Movie Review: Deathdream (1974) – Blue Underground 4Kk/Blu-ray combo

May 11, 2024

Written by DanXIII

Daniel XIII; the result of an arcane ritual involving a King Diamond album, a box of Count Chocula, and a copy of Swank magazine, is a screenwriter, director, producer, actor, artist, and reviewer of fright flicks…Who hates ya baby?

Deathdream is the kind of flick that begins featuring the horrors of ‘Nam and the value of a man that can carve a roast all in equal measure (for the record, Roastmaster General’s son Andy is who we see buying the farm in Vietnam).

Anyway, the family learns their son is dead and begins grieving… except later that night ol’ Andy comes home alive and…well alive anyway (after hitching a ride with a trucker who winds up dead after some high-larious antics at an all-night diner).

Over the next few days Andy acts weird A.F.; he’s quiet, pale, and only offers a small smirk to anyone that talks to him…plus he picks up some new hobbies like wandering around cemeteries in the dead of night and simultaneously beating down androgynous kids who karate chop him with one hand while strangling a dog with the other (an underrated talent to be sure).

Well, it turn out ol’ Awesome Andy is some sort of vampire/zombie type of thing that needs human blood to keep fresh as a demonic daisy… and he has no qualms about collecting that crimson tithe. All that stands between this monster and the innocent townsfolk are some bungling cops, Andy’s drunk father, and some friends and family in complete denial that their homeboy is a rotting monstrosity. That town is absolutely f**ked…

Deathdream, basically a riff on W.W. Jacobs 1902 short story The Monkey’s Paw, is a highly effective drive-in fright flick (by the legendary Bob Clark of Black Christmas fame) where the supernatural shenanigans escalate to the point of complete mayhem by the final reel.

Clark is of course a master of atmosphere (as well as some ambitious shots and framing), and that comes to the fore here as the family is splintered due to the fact that their son is not who he appears to be…and is increasingly bizarre and potentially dangerous.

Adding to the appeal of the film is some outstanding make-up effects by the legendary Tom Savini, and a chilling performance by Richard Backus as Andy…seriously, that dude does more with a simple smirk than some actors can do with reams of dialog.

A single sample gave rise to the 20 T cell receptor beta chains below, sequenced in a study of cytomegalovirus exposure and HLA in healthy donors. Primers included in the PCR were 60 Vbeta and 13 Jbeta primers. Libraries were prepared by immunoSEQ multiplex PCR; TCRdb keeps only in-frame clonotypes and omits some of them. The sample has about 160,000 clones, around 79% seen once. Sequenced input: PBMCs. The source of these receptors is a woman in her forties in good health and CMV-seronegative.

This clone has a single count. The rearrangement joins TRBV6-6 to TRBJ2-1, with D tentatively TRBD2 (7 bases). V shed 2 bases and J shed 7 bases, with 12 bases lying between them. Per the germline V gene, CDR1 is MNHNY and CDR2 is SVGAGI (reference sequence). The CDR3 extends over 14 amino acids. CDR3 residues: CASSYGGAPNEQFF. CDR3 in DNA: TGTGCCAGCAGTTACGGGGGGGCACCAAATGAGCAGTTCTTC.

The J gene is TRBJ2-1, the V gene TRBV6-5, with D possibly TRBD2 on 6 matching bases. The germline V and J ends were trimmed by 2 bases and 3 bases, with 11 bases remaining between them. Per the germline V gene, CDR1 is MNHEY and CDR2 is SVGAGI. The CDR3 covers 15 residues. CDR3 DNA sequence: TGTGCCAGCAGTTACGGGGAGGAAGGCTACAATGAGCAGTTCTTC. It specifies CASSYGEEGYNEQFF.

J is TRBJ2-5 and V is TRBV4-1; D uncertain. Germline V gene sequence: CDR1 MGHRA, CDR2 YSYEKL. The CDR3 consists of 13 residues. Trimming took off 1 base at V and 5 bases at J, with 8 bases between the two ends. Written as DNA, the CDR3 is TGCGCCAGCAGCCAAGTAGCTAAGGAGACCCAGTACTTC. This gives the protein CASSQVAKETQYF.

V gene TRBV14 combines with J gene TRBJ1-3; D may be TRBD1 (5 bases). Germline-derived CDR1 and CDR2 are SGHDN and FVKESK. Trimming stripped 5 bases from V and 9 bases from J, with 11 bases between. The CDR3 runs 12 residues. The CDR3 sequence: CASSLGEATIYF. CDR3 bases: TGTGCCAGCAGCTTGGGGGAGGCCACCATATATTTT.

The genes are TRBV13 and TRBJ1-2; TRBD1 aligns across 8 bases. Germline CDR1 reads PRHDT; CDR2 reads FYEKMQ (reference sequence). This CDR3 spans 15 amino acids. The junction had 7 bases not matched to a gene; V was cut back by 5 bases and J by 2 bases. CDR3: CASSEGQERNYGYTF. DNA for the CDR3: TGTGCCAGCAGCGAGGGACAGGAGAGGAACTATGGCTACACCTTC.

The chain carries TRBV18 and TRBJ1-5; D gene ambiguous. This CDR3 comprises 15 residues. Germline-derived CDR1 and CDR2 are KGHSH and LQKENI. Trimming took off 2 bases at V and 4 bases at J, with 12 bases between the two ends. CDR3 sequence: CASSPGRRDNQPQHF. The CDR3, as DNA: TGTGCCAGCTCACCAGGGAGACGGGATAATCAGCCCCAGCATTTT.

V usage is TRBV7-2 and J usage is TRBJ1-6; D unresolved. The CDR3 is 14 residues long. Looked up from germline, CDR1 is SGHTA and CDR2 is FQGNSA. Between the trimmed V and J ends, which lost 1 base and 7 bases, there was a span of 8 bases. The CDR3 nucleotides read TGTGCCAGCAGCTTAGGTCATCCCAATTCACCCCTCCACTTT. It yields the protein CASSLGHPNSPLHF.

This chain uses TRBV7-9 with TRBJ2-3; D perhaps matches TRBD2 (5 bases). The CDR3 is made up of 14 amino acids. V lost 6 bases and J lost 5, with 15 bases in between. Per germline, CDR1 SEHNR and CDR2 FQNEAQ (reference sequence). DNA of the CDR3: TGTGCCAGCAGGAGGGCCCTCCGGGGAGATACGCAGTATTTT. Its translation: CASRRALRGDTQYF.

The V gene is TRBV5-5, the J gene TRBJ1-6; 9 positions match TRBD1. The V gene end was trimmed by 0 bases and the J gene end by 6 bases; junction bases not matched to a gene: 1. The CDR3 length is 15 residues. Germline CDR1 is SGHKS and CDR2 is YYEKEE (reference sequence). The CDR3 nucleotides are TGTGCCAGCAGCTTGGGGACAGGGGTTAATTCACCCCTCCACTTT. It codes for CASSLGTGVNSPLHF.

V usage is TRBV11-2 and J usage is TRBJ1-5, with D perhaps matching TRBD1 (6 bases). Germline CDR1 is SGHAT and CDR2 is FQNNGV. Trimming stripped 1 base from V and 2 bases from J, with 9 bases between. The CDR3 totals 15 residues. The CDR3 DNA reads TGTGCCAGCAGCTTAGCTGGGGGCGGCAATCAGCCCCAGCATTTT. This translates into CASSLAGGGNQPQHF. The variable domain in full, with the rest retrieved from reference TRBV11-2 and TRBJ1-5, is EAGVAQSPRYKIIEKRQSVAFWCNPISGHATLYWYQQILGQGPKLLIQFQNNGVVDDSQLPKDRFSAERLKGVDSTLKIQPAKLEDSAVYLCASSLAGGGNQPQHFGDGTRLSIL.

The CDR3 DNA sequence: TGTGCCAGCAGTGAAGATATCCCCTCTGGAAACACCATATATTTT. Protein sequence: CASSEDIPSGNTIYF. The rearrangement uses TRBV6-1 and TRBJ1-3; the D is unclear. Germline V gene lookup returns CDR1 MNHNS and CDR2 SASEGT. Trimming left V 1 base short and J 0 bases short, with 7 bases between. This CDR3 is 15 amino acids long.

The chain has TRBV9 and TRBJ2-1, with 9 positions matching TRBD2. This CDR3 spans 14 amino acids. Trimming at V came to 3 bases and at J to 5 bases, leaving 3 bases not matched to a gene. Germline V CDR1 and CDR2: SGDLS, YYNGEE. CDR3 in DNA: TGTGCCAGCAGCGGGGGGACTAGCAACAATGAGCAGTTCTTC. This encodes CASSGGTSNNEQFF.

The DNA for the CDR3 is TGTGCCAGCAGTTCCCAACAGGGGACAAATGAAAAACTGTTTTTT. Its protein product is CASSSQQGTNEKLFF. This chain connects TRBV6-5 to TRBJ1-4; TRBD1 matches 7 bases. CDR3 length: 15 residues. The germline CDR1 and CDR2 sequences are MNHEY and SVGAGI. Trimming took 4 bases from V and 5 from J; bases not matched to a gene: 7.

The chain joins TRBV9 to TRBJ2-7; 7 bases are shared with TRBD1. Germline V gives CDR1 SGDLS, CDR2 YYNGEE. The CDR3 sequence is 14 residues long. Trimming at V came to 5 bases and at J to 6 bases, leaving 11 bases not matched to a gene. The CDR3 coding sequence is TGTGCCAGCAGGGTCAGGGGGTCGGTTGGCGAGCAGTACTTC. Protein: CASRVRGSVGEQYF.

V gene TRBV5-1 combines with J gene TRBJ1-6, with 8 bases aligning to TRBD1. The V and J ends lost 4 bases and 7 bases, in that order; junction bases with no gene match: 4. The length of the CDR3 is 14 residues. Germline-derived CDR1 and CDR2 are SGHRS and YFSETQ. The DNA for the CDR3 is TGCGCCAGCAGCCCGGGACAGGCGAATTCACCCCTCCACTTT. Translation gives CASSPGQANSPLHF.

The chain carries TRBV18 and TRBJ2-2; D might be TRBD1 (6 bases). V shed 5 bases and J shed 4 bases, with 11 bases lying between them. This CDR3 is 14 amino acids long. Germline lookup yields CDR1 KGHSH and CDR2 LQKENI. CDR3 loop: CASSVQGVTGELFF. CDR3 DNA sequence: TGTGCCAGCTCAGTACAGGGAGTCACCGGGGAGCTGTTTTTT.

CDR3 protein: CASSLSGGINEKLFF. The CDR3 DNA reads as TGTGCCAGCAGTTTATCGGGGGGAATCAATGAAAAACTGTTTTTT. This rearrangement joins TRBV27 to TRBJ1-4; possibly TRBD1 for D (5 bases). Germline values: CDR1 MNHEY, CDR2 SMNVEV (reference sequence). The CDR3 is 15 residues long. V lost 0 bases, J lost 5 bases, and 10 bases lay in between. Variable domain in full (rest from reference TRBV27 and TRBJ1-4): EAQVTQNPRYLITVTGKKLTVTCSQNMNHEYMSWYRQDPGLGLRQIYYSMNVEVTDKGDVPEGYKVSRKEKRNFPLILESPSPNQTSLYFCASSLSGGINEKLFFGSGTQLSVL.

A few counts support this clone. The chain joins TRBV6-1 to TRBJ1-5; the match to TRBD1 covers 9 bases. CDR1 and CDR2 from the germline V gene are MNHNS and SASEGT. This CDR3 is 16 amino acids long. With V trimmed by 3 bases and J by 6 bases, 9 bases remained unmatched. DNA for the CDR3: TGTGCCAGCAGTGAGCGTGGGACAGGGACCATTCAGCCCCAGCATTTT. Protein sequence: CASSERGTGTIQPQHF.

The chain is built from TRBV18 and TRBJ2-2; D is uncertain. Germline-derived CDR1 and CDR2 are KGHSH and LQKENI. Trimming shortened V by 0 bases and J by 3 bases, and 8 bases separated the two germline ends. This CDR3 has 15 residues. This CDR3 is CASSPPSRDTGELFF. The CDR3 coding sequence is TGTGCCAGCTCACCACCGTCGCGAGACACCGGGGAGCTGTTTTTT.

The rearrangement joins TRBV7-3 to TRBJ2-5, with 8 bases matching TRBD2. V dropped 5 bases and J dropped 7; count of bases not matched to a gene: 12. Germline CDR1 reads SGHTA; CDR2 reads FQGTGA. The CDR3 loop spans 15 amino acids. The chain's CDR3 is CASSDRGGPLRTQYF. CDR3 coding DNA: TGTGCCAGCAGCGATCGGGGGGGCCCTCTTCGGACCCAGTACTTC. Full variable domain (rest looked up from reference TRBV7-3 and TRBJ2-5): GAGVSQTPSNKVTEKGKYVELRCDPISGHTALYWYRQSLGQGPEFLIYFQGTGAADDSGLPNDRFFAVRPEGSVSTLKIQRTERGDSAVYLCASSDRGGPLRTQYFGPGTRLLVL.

Besides the fantastic fright flick that is Deathdream, those rad-ass folks at Blue Underground have included some choice extras here to make this 2-Disc release even more essential.
First up on Disc One we get a 4K version of the picture (newly sourced from the 35mm negative) as well as three audio commentaries; one featuring Director Bob Clark, another with Writer (and uncredited effects artist) Alan Ormsby, and one featuring Film Historians Troy Howarth and Nathaniel Thompson (which is new to this edition). All are loaded with anecdotes and a good natured, self effacing quality that make for great listens.
Disc Two features a Blu-ray edition of the film which contains the aforementioned commentaries as well as a collection of interviews featuring Actor Anya Liffey, Ormsby, Composer Carl Zittrer, Production Manager John “Bud” Cardos, and Star Richard Backus.
Also included are a look at Savini’s early years, alternate opening titles, the film’s theatrical trailer, still galleries, and a screen test with the actor originally playing Andy, Gary Swanson, who also is additionally featured in a new interview exclusive to this release. Finally there is a short student film from Ormsby… it ain’t full-on horror, but it’s interesting all the same.

Filled with gore, ghouls, and…well, karate chops, Deathdream is a solid gold, mother F’n winner (especially if you are a fan of Clark’s other forays into the horror biz; Children Shouldn’t Play with Dead Things and the aforementioned Black Christmas)!


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